Sunday, June 5, 2011

How To Be Seen

No, this isn't an entry about how to publicize yourself, or become famous. I'm fairly rubbish at that, so I'm in no position to give advice. No, this is an entry about how the public perceives you. Me. Us.

Last weekend, my friend Erinn and her husband & daughter joined us for a day at Greenfield Village, as visitors. It was really interesting to get their perspectives as first time reenactment-attendees. The biggest thing Erinn commented on was the different attitudes between reenactors. She found some of them to be very forthcoming and welcoming, and some of them to be downright off-putting.

When I was little, I loved visiting historic sites. The moments that meant the most to me were when the living historians took a few minutes to talk to me. The tours, the exhibits, they didn't mean much. It was the personal connection that left a lasting impression with me. When I was working in the living history field, I would semi-routinely invite women and children to touch my body when they asked me about my corsetry. I vividly remember a family of three small children and their mother running their fingers over the ridges of my stay laces in back, eyes wide with wonder and exclaiming in delight. I showed more than one family my hoops last weekend, and I definitely had a discussion about fake hair a couple times, as well as inviting strangers to touch the fabric of my skirts more times than I can count. For me, convention, dignity, and personal space go straight out the window as soon as I put on the trappings of yesteryear. If I can help someone make a connection with the past, even if it means stepping out of my own comfort zones, then so be it.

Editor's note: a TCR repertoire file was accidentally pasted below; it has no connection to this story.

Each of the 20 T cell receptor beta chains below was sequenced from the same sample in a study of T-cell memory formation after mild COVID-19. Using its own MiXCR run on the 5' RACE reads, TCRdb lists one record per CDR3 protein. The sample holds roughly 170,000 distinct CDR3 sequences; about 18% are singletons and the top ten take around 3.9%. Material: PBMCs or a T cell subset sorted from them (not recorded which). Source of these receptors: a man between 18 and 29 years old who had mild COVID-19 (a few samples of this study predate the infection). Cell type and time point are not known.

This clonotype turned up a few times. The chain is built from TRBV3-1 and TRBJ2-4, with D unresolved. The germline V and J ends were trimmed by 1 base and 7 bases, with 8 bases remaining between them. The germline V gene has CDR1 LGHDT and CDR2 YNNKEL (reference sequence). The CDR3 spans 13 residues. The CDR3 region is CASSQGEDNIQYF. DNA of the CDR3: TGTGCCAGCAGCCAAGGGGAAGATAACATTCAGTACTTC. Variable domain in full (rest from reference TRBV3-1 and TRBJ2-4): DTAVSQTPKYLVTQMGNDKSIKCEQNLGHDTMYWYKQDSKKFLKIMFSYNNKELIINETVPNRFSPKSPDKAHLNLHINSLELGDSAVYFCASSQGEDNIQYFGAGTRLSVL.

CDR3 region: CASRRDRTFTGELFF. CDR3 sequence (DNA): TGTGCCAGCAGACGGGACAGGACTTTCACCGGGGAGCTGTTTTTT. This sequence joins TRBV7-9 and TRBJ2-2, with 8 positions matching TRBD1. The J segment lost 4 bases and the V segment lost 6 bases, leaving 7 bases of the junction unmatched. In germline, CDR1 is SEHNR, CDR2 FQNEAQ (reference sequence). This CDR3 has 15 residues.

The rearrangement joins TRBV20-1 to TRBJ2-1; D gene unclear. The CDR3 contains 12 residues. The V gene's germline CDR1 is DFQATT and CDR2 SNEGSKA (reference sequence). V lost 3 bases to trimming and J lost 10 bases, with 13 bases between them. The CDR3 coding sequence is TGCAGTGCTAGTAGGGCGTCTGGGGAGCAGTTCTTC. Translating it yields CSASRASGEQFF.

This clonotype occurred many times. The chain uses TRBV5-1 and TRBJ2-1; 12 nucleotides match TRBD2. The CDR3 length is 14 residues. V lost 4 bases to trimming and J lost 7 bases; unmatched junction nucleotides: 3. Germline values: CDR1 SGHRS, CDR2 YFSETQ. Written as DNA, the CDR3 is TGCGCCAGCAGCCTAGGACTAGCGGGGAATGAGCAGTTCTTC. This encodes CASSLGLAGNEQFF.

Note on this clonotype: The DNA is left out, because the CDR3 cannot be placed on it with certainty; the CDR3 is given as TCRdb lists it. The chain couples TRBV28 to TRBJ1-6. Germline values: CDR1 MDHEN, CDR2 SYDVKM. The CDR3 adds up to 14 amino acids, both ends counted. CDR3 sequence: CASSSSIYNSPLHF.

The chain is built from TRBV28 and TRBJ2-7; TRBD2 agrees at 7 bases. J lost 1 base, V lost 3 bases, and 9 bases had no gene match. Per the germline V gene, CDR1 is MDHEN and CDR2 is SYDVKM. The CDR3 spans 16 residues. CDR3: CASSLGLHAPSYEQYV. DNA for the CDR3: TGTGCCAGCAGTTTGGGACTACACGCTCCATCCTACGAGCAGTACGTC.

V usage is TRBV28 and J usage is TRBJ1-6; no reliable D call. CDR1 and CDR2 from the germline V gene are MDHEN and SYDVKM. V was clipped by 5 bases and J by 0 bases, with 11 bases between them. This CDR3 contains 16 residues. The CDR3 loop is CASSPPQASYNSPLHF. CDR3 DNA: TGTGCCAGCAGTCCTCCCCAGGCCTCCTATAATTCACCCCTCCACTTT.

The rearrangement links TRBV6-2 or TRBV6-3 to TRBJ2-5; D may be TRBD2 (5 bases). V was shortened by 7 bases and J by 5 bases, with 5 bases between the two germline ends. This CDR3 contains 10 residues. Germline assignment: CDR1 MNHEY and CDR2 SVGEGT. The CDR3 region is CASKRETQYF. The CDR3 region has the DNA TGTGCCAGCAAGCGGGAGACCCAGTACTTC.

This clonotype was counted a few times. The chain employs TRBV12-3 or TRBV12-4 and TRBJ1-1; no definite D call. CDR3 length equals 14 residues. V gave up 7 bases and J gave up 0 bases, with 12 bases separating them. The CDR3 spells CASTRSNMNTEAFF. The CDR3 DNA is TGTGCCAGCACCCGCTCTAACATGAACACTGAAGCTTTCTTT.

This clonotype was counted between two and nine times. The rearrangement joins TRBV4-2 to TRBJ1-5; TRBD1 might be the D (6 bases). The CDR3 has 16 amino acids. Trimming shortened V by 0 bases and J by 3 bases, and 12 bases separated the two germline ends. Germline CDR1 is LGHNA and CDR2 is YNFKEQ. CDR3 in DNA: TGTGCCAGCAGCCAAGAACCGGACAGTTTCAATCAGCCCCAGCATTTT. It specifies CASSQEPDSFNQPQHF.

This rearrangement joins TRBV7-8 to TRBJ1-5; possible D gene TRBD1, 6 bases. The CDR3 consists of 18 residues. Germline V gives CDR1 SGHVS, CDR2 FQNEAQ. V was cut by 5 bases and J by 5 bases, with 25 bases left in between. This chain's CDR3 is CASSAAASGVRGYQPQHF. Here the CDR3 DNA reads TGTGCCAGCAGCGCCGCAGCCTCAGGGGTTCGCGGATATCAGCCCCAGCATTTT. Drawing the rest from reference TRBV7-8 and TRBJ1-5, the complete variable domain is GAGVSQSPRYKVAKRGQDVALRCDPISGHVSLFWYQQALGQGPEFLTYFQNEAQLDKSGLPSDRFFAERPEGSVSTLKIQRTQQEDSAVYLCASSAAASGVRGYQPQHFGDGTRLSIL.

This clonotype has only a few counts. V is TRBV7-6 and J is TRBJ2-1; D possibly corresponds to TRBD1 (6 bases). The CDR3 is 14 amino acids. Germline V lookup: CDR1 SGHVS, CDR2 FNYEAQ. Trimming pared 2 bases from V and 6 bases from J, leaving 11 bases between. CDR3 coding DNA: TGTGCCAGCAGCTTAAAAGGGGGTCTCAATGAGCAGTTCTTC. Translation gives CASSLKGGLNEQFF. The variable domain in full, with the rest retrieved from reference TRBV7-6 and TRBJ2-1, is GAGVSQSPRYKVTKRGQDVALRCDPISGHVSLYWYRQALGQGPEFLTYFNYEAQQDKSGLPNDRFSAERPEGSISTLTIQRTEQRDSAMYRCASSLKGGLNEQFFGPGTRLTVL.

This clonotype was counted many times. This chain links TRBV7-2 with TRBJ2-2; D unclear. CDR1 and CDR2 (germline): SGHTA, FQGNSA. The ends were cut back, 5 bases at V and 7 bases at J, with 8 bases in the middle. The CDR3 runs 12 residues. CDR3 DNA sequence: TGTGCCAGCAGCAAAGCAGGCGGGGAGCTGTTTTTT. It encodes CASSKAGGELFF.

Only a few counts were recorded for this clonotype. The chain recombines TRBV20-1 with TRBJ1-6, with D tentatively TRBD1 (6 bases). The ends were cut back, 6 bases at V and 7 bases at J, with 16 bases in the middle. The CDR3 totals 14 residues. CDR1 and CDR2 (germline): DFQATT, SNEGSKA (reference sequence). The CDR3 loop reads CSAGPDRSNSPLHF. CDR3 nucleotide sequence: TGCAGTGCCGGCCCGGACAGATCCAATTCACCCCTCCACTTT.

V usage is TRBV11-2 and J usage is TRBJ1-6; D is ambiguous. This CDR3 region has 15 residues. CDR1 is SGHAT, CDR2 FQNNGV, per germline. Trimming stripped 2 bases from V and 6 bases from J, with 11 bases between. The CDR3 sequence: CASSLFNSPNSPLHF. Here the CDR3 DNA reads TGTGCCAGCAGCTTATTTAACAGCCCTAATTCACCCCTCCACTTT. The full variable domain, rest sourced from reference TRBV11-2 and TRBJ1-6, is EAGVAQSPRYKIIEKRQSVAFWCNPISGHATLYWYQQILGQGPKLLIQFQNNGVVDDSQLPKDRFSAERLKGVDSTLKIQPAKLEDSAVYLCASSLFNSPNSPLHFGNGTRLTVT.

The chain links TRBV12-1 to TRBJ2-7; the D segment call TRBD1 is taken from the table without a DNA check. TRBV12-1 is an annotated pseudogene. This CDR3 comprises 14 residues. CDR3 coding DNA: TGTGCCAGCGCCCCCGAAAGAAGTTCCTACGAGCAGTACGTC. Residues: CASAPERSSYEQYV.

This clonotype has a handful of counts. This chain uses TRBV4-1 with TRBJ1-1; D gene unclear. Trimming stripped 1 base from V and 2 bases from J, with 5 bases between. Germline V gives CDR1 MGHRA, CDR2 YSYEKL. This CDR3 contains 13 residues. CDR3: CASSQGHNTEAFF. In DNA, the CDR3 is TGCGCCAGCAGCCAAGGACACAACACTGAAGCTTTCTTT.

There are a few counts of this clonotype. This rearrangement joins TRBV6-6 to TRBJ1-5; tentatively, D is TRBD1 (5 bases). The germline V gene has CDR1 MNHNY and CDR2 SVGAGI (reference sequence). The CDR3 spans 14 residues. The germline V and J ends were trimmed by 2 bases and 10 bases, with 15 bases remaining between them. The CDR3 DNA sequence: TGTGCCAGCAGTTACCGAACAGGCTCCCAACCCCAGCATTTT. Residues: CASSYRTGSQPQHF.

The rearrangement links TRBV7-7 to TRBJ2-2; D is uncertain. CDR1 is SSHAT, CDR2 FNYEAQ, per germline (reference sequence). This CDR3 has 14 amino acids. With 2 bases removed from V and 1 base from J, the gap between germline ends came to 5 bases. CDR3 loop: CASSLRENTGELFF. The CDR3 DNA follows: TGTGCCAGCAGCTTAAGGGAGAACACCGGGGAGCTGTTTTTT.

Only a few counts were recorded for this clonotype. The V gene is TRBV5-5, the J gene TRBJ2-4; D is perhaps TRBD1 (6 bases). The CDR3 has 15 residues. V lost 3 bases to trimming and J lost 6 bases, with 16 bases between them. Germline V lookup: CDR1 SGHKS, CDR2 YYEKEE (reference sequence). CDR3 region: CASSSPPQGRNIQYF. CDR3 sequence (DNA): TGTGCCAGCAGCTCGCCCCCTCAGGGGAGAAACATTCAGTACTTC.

Maybe that says more about my comfort zones than anything, but there you have it.

Conversely, Erinn found that several reenactors with whom she came into contact barely managed a civil "hello," much less giving her a chance to ask any questions, or open any dialog. Some of them, unfortunately, were even people that she'd met before. Fortunately, that wasn't her sole impression of the event--being ignored--and she had several positive things to say, too, but it got me thinking. What's the difference between how one person comes across to the public vs. the next guy (or gal, if you prefer)?

For myself, I've put a lot of time and thought into cultivating an approachable persona both in person and online. I fervently hope that people aren't afraid to say hi to me, or to ask me questions. Reenacting is something I do partly for myself, but also because I like to share cool stuff with interested people. Personally, I'd be crushed to think that someone went home from a reenactment and told a friend, "She was really unfriendly. I didn't feel like she wanted to talk to me at all. Didn't even say hi."

Now, to be fair, there are two sides to every argument, and I've had plenty of rude questions and semi-arguments from inappropriate people, too. Not everyone is polite or interested, and some of the visitors I've talked to honestly shouldn't have been allowed out in public. However, is that really an excuse to cold-shoulder anyone before they've had a chance to ask a question? I try to think not, although I'd admit if pressed that I have fairly strong misanthropic tendencies. That doesn't mean I shouldn't put my best foot forward, especially in a situation where I'm in a position to share something I love.